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  1. #1

    How to find files


    How do I find the path to file that I know is buried somewhere in memory?
    Can wild cards be used? How?

  2. #2
    Linux Guru Rubberman's Avatar
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    I assume you mean in disc memory? Use the "find" command. There are two arguments that are relevant. One is for case-sensitive searches, and the other is for case-insensitive searches. Both can take wild-cards: Examples:

    1. Case sensitive: find <dirname> -name 'XYZZY.txt'
    2. Case insensitive: find <dirname> -iname 'xyzzy.txt'

    With wild cards:

    1. find <dirname> -name 'XYZZY.*'
    2. find <dirname> -iname 'xyzzy.*'

    Anyway, read the manpage for the find command as there are a lot of options that can help you out.
    Sometimes, real fast is almost as good as real time.
    Just remember, Semper Gumbi - always be flexible!

  3. #3

    finding files

    You are assuming that the directory is known.
    I wish to look for a file and I don't know where it is.

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  5. #4
    For example I enter:
    find name axis
    response is:
    No such file or directory
    I know it exists and would expect a response such as:
    /usr/bin/axis

  6. #5
    Linux Guru Rubberman's Avatar
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    Simple: use / for the directory, and use the -L "follow symbolic links" option so directories that may physically reside on another disc or file system can also be covered. If you only have one main file system then you can eliminate the use of the -L option.
    Sometimes, real fast is almost as good as real time.
    Just remember, Semper Gumbi - always be flexible!

  7. #6
    Why can't you give me an example of what you just said. such as:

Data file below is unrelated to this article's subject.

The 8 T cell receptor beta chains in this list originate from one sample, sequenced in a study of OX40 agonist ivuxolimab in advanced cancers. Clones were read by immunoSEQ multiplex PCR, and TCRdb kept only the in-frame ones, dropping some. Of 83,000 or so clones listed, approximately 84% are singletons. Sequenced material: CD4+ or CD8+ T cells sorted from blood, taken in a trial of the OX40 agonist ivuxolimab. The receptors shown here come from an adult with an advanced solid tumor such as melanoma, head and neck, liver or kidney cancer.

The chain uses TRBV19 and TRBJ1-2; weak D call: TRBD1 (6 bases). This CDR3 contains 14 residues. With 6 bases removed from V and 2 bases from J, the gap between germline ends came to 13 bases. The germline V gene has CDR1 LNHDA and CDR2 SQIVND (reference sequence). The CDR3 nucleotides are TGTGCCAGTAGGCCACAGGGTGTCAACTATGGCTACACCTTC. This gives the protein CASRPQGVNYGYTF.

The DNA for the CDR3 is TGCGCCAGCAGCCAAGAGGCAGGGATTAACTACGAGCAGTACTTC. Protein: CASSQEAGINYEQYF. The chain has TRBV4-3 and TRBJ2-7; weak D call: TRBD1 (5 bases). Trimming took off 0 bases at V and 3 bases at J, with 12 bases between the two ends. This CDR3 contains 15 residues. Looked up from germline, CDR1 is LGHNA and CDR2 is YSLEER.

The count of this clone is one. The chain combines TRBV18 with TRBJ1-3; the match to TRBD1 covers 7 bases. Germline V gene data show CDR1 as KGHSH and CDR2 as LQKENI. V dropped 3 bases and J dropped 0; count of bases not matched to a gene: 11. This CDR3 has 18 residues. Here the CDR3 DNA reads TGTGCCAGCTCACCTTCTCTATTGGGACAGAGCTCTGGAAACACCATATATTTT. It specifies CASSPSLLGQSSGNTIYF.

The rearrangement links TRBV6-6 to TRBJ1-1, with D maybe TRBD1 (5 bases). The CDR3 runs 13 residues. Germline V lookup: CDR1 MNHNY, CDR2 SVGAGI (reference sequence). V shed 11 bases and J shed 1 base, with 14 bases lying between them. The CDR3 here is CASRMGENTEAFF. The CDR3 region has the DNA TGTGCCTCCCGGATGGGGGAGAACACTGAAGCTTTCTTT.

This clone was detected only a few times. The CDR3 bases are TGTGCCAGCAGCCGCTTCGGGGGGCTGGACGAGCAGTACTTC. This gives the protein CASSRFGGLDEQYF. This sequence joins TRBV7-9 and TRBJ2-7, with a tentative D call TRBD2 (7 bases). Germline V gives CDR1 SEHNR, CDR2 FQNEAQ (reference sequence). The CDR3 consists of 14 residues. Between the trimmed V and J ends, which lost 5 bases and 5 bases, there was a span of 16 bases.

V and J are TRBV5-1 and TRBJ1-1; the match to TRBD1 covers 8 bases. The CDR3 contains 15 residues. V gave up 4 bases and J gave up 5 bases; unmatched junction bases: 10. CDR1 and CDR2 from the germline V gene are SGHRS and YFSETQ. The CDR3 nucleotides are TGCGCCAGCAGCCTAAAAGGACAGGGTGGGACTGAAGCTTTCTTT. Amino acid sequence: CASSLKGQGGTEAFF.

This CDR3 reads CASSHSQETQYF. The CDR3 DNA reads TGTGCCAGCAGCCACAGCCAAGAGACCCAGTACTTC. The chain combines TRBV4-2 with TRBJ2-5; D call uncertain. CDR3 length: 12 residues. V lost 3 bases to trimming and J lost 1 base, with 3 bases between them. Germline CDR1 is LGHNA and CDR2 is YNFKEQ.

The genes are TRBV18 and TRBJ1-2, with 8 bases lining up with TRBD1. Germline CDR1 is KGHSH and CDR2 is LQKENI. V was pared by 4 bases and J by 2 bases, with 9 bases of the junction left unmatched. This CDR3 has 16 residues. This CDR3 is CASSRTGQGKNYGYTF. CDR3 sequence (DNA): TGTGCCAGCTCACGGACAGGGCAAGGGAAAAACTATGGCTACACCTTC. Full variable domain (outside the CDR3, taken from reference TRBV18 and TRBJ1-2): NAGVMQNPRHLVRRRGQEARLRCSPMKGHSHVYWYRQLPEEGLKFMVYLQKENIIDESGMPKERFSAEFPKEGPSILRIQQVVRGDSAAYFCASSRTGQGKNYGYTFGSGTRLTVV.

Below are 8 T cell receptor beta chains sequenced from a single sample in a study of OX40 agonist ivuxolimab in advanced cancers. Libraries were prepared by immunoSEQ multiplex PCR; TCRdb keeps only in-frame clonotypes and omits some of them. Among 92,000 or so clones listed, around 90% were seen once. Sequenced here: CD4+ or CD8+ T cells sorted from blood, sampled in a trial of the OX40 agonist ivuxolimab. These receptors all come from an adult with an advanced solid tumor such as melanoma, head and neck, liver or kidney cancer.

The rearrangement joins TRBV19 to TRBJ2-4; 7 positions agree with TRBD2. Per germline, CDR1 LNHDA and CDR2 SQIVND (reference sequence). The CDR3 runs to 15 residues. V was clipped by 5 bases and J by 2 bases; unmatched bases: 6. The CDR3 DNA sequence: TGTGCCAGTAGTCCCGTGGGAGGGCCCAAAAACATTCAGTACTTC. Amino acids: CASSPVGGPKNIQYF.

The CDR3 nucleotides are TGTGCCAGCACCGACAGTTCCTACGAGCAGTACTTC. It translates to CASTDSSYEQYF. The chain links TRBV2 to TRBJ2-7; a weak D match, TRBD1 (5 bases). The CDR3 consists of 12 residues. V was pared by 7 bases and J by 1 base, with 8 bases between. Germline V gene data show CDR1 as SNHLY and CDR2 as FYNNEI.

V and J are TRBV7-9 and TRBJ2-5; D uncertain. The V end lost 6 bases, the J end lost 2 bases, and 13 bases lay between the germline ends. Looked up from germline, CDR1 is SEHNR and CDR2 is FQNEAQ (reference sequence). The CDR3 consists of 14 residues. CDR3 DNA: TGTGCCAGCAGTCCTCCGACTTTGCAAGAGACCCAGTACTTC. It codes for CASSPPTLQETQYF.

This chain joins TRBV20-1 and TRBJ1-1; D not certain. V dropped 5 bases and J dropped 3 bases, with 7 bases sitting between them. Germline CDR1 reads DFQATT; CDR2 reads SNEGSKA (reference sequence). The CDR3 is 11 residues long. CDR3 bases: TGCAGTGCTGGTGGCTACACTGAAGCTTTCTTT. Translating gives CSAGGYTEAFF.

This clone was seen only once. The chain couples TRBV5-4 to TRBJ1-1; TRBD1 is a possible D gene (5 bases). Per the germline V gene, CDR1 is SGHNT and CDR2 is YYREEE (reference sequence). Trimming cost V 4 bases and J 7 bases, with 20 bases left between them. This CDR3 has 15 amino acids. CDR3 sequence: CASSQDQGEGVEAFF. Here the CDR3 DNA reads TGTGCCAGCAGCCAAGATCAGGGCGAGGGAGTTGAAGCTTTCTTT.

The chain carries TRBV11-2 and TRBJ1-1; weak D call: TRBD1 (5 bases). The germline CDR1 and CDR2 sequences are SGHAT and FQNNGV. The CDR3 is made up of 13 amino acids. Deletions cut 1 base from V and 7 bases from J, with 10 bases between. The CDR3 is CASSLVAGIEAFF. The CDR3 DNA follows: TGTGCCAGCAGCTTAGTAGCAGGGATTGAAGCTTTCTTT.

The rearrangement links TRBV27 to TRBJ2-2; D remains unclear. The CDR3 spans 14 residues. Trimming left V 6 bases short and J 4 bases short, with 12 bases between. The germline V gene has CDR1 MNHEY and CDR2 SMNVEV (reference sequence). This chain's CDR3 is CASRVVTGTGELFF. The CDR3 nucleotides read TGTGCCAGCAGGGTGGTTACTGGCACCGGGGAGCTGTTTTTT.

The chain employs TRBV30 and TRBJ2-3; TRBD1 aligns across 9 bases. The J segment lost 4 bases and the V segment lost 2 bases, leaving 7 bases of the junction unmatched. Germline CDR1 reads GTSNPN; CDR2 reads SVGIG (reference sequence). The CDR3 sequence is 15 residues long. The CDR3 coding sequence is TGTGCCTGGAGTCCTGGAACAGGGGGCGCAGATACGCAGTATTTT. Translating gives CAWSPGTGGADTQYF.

name -L /axis

    I just tried that and it doesn't work

    I get:
    bash: name: command not found

  8. #7
    Trusted Penguin Irithori's Avatar
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    He could and he did, but then again: You could also read what was written instead of waiting for a copy&paste solution.

    There is this example
    1. find <dirname> -name 'XYZZY.*'
    2. find <dirname> -iname 'xyzzy.*'
    And then he suggested to use / as directory.

    Now guess what the command looks like.
    You must always face the curtain with a bow.

  9. #8
    Linux Guru Rubberman's Avatar
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    Read the man page for details. FWIW, the -L option has to go before the starting directory name. The output of the find command is the full path of the matched files. Then you can pipe that output through grep to find the ones that are at the start of '/axis' as in 'startdir/.../axis/filename'
    Sometimes, real fast is almost as good as real time.
    Just remember, Semper Gumbi - always be flexible!

  10. #9
    I am having difficulty understanding the man page.
    Also I'm not being clear in my goal.
    Here is what I desire to do;
    I am trying to find the path to all the files in the hard drive that have the sequence of letters or numbers or symbols such as for example: axis_45

    I am in this directory:
    jack@debian:~$
    This my home directory or must I get to the root directory to do the search?

    What would be the command to produce an output such as for example:
    /bin/cat/axis_45
    /bin/cp/axis_45
    /usr/bin/axis_45

    This would tell me that axis_45 resides in three different places and gives me the path to it.

  11. #10
    assuming you need to find a file that is named EXACTLY jensor4.txt:
    Code:
    sudo find / -name jensor4.txt
    assuming you need to find a file that has the string 'jensor' in its name, and you don't know whether there are capital letters:
    Code:
    sudo find / -iname '*jensor*'
    you're welcome.

    PS:
    you'll need the sudo because otherwise find will throw LOADS of permission denied errors.
    alternatively, you can also use:
    Code:
    find / -name jensor4.txt 2>/dev/null
    find / -iname '*jensor*' 2>/dev/null
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